Kenny: I was really struck at the fact that they found a way to do this in India and we haven't found a way to do this in the United States. The economics are so different here.

Khanna: So this is the heart of the case discussion in the classroom. Let’s just say the health care system in this country is not receptive to a very low cost entry coming in. The decision was to open it somewhere close by. We tried Mexico, it didn't really work. The Cayman Islands just emerged serendipitously as the case describes, as a place that's within a very, very short flight from Miami. The hospital is going to put pressure on Miami and Dallas and all these hospitals who are currently the recipients of very lucrative med-evac patients every day from the Caribbean. That's the genesis of how it came about.

Kenny: The Cayman Government, on the other hand, was quite open to this idea.

Khanna: I think the Cayman needs a new act also, right? I mean it's got these financial operations as your opening comments suggested. Those are always under discussion, shall we say, by the British government, which is what the Cayman Islands fall under. The U.K. financial authorities are even more robust and stringent than the American ones, so you can imagine how that's going. Climate change and tourism, well that's something to worry about. Ocean levels rising.

There's no tertiary care in the Caribbean at all or I would say even the Western Yucatan and Northern Latin America. Even if nobody comes from the United States, which is already proving not to be true, there are plenty of people coming. I think the hospital becomes viable anyhow as a proposition.

Kenny: I also thought it was interesting if you go back to the Narayana Health Clinic, the hospital that they set up there. They were able, by the process of repeating the procedure over and over and over again, to get better health care outcomes than we typically see even in US hospitals or in western hospitals.

Khanna: I think that's right. When we teach the case, we spend a lot of time on the core model from which the Cayman Islands Hospital has evolved. The core model is Narayana Health City in Bangalore. In fact, I was just there with my kids a couple of weeks ago during their spring break. As you say, relentless repetition. Practice makes perfect. That's basically it, coupled with being open to new ideas and trying out new materials.

One thing that my students from Executive Education, who are doctors and surgeons here in our health system in Boston (which is so fabulous), always say is the thing that's so cool about this is that in the US medical system, we boxed ourselves into a corner. It's very, very difficult to experiment in our system. Now, it must be said that’s for good reason. The reason we put these restrictions on ourselves in a creeping fashion with 30, 40, 50 years is patient safety, efficacy, all good things. I just think when there's a balance between innovation and experimentation, which definitionally comes with some degree of risk, we've overcorrected. We don't allow there to be almost any room for our doctors and so on to experiment and innovate.

I want to be clear that there lots of things that our system here does much, much better than Narayana. Narayana is a factory model. It doesn't do any cutting-edge research on materials or drugs and those sorts of things. It's a recipient of that know-how. Equivalently, it's willing to share its know-how and process, which is far advanced compared to anybody else in the world, with us back. We just haven't figured out how to tap into it yet.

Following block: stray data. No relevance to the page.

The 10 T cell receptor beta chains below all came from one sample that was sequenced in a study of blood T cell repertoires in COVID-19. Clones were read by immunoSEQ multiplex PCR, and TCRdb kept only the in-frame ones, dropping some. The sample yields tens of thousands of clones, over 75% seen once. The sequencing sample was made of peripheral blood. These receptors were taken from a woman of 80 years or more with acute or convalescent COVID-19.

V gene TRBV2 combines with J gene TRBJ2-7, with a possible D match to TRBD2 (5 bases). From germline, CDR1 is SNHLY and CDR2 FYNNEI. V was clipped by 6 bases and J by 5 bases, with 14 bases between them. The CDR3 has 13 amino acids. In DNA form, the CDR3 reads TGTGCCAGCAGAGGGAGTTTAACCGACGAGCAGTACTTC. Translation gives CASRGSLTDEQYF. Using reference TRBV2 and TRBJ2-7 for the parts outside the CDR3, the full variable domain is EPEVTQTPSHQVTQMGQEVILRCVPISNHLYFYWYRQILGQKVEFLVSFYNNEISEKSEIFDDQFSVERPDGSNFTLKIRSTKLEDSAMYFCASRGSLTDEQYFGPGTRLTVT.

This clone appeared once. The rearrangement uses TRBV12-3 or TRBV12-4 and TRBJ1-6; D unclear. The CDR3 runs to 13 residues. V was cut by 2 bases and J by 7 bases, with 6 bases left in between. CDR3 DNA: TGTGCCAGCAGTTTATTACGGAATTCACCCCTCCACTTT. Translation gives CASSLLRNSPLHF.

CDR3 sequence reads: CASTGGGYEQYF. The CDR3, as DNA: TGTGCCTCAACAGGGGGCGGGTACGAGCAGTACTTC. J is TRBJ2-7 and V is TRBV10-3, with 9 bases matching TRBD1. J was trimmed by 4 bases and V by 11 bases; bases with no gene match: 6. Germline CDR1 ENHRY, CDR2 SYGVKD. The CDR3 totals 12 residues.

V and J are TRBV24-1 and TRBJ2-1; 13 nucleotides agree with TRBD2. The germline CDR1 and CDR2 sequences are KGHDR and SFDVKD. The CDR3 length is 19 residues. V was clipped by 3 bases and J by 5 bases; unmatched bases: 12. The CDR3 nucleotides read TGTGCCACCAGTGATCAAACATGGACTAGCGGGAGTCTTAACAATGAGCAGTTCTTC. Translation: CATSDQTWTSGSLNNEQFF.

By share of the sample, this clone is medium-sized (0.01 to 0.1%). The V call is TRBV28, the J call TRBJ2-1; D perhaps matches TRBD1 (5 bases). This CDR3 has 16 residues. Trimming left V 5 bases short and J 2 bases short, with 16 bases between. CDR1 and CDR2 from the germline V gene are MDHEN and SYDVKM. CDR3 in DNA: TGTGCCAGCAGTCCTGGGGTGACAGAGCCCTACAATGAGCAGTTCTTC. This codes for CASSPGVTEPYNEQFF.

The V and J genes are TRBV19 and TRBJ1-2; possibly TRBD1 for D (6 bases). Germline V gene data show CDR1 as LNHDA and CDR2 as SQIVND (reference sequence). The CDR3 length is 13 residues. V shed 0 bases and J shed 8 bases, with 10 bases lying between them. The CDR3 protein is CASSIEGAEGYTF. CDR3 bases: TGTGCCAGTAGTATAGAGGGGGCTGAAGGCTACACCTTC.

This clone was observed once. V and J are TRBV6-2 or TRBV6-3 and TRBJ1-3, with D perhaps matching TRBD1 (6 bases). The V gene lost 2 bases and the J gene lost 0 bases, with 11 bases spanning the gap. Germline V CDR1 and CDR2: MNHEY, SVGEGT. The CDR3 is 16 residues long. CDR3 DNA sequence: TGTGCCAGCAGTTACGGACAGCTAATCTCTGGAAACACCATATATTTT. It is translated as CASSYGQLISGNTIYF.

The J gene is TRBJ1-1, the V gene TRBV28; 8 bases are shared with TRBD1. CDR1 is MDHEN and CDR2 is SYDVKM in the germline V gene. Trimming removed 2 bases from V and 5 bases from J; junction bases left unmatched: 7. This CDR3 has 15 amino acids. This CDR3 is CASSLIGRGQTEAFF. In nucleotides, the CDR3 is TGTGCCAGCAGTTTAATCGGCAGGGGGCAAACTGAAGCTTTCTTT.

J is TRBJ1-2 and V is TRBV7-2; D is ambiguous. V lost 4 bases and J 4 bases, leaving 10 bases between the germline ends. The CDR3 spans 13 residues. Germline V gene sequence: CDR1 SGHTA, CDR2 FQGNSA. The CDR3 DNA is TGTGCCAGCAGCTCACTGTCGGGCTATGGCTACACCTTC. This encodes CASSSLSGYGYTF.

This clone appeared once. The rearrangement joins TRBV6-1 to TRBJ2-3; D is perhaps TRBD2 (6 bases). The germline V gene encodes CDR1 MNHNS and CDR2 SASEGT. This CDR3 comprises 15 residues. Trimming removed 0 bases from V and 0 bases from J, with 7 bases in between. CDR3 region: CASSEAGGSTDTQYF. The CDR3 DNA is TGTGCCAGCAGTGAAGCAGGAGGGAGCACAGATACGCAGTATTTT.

Kenny: Let's talk about some of the complications of exporting this model from India to the Caymans. There were issues that they encountered in Grand Cayman that they haven't had to deal with. They're having to do with everything from the inability to import some things as important as oxygen, and they found ways around those. Can you talk about that?

Khanna: I would be the first to say that it's a work in progress. It's been two years, roughly, since the hospital opened. I think the first year was slow. Since then, they've done some extremely complicated surgeries and have come on the map to do these things called LVADs, which is a left ventricular assisted device. It's a very complicated surgery. Suddenly the technical competence became clear, but there are lots of issues. There are the logistical issues that you alluded to: how do you get stuff to the Cayman Islands? It's very difficult to get to. More significantly, some of the main constraints are the human resource constraints. In the long run, you have to build up a human capital core in the destination country. That I think is going to be very challenging perhaps for five, ten years and currently it's staffed by doctors who are shipped over. Sometimes they're underutilized and they're used to working at a very, very fast clip with lots of patients and they are waiting for patients to come. Again, it's a lot, lot better than a year ago and rapidly approaching the point where it should start doing extremely well. Other staff issues, nurses in this country, in the western world are used to corresponding with the patients, talking to them, giving advice. Nurses in India tend to be very quiet and stand in the back. I can imagine it's probably unnerving to western patients to have a nurse that's standing there like a statue. Telling the nurses that you're participants in the health care delivery.

Kenny: Well, you're even describing a case that both the doctors and the nurses had to go through some cultural training to make that transition.